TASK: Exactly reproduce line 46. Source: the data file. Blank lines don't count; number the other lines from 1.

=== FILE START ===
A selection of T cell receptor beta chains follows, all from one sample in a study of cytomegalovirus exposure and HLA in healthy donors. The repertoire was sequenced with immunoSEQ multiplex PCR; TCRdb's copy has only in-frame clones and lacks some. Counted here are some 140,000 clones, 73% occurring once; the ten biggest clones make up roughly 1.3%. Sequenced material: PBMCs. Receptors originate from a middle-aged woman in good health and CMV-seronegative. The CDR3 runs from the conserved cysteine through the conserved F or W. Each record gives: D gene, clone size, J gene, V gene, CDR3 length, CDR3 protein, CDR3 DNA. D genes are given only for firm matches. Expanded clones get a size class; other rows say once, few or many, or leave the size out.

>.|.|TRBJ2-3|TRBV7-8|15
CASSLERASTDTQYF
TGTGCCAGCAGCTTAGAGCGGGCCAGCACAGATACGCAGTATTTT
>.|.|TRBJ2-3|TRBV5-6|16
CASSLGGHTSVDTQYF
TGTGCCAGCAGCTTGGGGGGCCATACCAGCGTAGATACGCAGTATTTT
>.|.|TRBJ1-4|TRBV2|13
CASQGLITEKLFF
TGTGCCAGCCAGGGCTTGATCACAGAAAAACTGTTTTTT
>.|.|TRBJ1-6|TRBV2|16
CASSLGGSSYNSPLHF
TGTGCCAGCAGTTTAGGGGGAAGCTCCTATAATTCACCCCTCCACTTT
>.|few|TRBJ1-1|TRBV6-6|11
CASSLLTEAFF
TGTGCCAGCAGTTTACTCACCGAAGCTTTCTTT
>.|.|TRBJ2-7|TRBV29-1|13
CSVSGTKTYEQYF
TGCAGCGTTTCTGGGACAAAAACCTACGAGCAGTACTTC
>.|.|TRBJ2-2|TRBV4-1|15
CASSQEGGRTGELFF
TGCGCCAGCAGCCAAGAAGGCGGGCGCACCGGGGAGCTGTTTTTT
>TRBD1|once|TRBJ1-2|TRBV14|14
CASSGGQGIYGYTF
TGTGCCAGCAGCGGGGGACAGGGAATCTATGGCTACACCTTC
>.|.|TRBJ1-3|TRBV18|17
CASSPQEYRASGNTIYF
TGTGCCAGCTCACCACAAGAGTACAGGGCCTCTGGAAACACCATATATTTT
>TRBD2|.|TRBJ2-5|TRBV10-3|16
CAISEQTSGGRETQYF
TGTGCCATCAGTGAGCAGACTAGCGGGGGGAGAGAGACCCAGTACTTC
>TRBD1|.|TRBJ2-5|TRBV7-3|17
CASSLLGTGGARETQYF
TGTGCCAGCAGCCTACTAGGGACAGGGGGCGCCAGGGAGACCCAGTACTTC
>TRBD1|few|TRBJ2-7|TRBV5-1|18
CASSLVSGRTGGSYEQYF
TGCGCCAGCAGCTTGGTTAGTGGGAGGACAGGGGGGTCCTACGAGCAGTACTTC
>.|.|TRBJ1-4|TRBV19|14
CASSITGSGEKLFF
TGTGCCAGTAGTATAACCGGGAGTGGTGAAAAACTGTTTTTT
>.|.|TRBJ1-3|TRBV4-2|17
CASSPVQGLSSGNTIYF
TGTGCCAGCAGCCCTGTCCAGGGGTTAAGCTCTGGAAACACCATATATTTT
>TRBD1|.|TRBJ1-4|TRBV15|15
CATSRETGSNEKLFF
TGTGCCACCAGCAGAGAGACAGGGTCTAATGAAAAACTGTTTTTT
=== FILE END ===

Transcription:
TGTGCCACCAGCAGAGAGACAGGGTCTAATGAAAAACTGTTTTTT